The Saddle Bracket – How you can use it in your fishing kayak

1. What is a Wavewalk® Saddle Bracket?

The Wavewalk® saddle bracket is a U shaped, multi purpose accessory that can be attached to the Wavewalk® kayak saddle.
The saddle bracket’s horizontal beam fits exactly in the groove between two saddle sections, and its two vertical beams fit the saddle sides.

Fishing kayak saddle bracket

Fishing kayak saddle bracket

Applications

1.1  Support for Sight Fishing and Poling Platform, or a High Saddle Seat

In pairs, the bracket can serve as base for a poling and sight-fishing platform, or for a high saddle seat. Since such added structures may not be required in the kayak on a permanent basis, the two saddle brackets are simply inserted in the groove between two rectangular sections that form the top part of the saddle, with no hardware used for attaching them to the kayak’s saddle.
When a passenger stands on top of the poling and sight fishing platform, or sits on top of the high saddle seat, their weight keeps the saddle brackets firmly in the saddle grooves.

Removing the brackets is easy, and it’s done simply by pulling them out of the grooves.

Saddle brackets can be installed this way anywhere along the saddle, and at any distance from each other. Therefore, such add-on sitting and standing devices can be made in different sizes, and a W kayak can be outfitted with more than of them.

1.2  Permanent Attachment – Increasing Load Capacity

A saddle bracket can be used to reinforce the saddle in order to increase rigidity and load capacity. In such case, the bracket is inserted into the last available saddle groove at the cockpit’s rear end, and attached permanently to the saddle from below, by means of two screws going into its horizontal beam.
Since November 2013 Wavewalk® kayaks are outfitted with such a saddle bracket, and any W kayak can be outfitted with one or two saddle brackets.

Attaching saddle bracket to fishing kayak

Attaching the saddle bracket to the saddle from below, using two screws. A motor’s propeller shaft is seen behind the cockpit.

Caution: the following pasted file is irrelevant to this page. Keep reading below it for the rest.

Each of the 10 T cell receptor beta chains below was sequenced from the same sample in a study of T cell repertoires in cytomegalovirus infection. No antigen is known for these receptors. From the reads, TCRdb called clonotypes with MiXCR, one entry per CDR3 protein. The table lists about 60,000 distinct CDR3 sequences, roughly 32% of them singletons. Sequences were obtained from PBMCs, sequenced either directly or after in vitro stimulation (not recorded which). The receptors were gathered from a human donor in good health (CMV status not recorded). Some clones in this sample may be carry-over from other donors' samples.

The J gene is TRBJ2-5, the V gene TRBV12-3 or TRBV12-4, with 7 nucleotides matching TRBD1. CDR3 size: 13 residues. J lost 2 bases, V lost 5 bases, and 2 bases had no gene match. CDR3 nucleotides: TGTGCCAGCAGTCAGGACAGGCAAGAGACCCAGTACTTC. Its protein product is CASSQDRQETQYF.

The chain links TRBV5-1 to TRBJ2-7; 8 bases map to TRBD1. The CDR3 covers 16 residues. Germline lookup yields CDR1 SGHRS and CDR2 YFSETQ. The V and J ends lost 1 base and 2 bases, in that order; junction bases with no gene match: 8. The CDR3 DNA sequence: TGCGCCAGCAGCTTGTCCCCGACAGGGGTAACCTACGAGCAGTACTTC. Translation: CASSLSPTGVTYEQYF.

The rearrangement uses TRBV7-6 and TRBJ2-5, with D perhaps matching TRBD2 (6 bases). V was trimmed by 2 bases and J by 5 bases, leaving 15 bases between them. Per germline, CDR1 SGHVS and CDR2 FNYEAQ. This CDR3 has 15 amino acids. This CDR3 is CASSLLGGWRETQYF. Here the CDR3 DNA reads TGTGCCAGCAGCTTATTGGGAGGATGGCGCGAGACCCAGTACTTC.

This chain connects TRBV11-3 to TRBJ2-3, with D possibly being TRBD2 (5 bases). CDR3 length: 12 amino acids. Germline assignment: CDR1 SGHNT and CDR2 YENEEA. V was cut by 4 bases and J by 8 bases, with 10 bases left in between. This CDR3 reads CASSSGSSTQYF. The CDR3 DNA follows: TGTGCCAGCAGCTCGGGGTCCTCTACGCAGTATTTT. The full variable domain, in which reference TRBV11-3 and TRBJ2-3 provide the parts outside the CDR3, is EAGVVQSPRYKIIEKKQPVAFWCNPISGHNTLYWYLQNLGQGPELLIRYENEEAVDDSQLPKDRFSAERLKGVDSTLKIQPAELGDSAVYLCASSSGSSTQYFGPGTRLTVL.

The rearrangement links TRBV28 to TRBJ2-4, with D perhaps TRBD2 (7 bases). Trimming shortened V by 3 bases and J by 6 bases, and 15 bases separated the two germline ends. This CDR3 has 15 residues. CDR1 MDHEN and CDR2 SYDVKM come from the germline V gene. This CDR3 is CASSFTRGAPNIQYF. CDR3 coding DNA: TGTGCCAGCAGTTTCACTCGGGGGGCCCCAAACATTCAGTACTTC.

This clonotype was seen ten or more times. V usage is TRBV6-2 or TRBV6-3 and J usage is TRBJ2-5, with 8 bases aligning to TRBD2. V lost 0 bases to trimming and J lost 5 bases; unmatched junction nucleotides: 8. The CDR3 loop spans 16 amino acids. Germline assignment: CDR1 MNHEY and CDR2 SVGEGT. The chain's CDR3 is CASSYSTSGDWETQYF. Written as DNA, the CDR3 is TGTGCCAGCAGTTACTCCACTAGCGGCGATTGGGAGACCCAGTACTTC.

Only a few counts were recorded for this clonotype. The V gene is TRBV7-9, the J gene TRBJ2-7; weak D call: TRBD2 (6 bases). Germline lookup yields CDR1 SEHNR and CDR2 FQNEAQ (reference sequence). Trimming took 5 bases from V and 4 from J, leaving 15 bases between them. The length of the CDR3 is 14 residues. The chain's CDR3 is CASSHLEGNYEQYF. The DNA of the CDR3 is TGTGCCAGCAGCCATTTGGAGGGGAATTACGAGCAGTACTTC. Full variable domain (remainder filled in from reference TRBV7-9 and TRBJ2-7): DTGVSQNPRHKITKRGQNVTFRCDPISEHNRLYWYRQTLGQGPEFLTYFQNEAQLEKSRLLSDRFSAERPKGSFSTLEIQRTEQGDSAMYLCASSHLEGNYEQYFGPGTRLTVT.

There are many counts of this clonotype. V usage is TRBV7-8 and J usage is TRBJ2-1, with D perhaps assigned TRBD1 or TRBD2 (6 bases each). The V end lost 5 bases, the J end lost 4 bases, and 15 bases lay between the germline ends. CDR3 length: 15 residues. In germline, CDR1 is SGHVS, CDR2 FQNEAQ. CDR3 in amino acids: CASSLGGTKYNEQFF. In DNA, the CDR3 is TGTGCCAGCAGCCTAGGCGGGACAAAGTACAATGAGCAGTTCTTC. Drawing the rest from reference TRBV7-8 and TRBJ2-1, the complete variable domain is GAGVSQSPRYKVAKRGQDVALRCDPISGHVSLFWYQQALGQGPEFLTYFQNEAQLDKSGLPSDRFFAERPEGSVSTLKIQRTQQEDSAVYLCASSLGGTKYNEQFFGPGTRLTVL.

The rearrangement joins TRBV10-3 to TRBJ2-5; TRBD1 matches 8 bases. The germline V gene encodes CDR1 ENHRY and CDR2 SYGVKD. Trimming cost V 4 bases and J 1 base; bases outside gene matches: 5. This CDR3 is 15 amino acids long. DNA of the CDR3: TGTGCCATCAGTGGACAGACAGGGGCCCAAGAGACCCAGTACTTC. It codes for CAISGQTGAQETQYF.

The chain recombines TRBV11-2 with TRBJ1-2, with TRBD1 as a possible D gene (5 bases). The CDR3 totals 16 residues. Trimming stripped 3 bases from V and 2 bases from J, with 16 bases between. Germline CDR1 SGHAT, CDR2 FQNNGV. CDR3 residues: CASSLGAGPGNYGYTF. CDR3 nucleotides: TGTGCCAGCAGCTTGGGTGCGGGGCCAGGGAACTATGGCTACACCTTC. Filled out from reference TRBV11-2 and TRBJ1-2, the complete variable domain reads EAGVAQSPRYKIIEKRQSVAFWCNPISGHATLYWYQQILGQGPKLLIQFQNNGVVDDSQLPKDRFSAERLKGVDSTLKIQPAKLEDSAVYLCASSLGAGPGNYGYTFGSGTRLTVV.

2. Tech Specs

2.1  Materials and Dimensions

The new type of saddle bracket is nicknamed ‘Relaxed Fit’ and its two legs are located at a 13.75″ distance from each other.  This saddle bracket is cut out of one piece of 3/4″ thick Medium Density Overlay (MDO) – an exterior, water resistant material composed of wood and synthetic resin.
When the saddle bracket is installed in the kayak permanently, its horizontal beam protrudes a little over 1.5″ from the top surface of the saddle.
The saddle bracket is lightweight (less than 2 lbs), and non-intrusive.
It can be painted with special paint for outdoor plastic, such as Krylon Fusion spray paint. Regular paint doesn’t adhere well to its surface.
This bracket takes advantage of the natural flex offered by the Polyethylene resin from which most kayaks today including the W500 are molded.
The ‘Relaxed Fit’ bracket allows the W kayak’s twin hulls to splay about 1/2″ more to each side, and by that have the user gain from a slight increase in the kayak’s lateral stability, as the kayak’s bottom width increases by one inch, from 29″ to 30″.

 

2.2  Storage Limitations

The presence of a bracket close to the entrance of the hull tips doesn’t prevent the person who fishes out of this kayak from storing their fishing and camping gear in the that space, except for large size rigid objects, such as a live bait tank, or a plastic cooler. However, the W fishing kayak offers plenty of storage space (66 gallons in total), and finding room for such gear and other large size objects (even a fish tank) on board is not a problem at all.

3.  How To – Suggestions & Tips

3.1  High Platform for Poling and Sight Fishing in the Flats, or for a Dog

The W kayak is the world’s stablest kayak, and the only one to offer stand up fishing and paddling in full confidence, as well as in moving water.
Anglers looking to stand higher than on the bottom of the W kayak’s hulls, and are willing to sacrifice stability, comfort and safety for that matter, can outfit their kayak with a platform resting on top of two brackets. One of these brackets can be permanently attached to the saddle, and the other can be non-attached, or they can both be non attached.
Some anglers think that poling is better done from the boat’s rear end, and as far as paddling goes, it is easier and more effective when the kayaker is located in the middle of the cockpit.
It makes sense to design the platform for comfort, and therefore make it as roomy as possible.

The following figures show how to build a platform that’s about 22″ x 22″, and offers to stand about 17″ higher than the bottom of the hulls. This is to say that a 200 lbs angler standing on top of it would be standing about 13″ above waterline and their W kayak would draft 4″ if the platform was located in the middle of the kayak.
Since the platform configuration shown below is located at the rear end of the cockpit, the same 200 lbs angler standing on it would be standing 10-11 inches above waterline, and their kayak would draft 6-7 inches at the stern.

Sight fishing and poling platform for kayak - figures 1 and 2

Figure 1 – Two saddle brackets
Figure 2 – Two support beams

Sight fishing and poling platform for kayak - figure 3

Figure 3 – Sight fishing and poling platform for kayak – stern mounted

Figure 3.1. – Fishing kayak standup platform (small) – top and bottom view

 

Large size fishing and poling platform for kayak

Figure 4 – Large size fishing and poling platform for kayak
L= 36″ x W = 22.5″

The above image (Figure 4) shows a fishing and poling platform extending over six saddle sections, that is half of the cockpit’s length.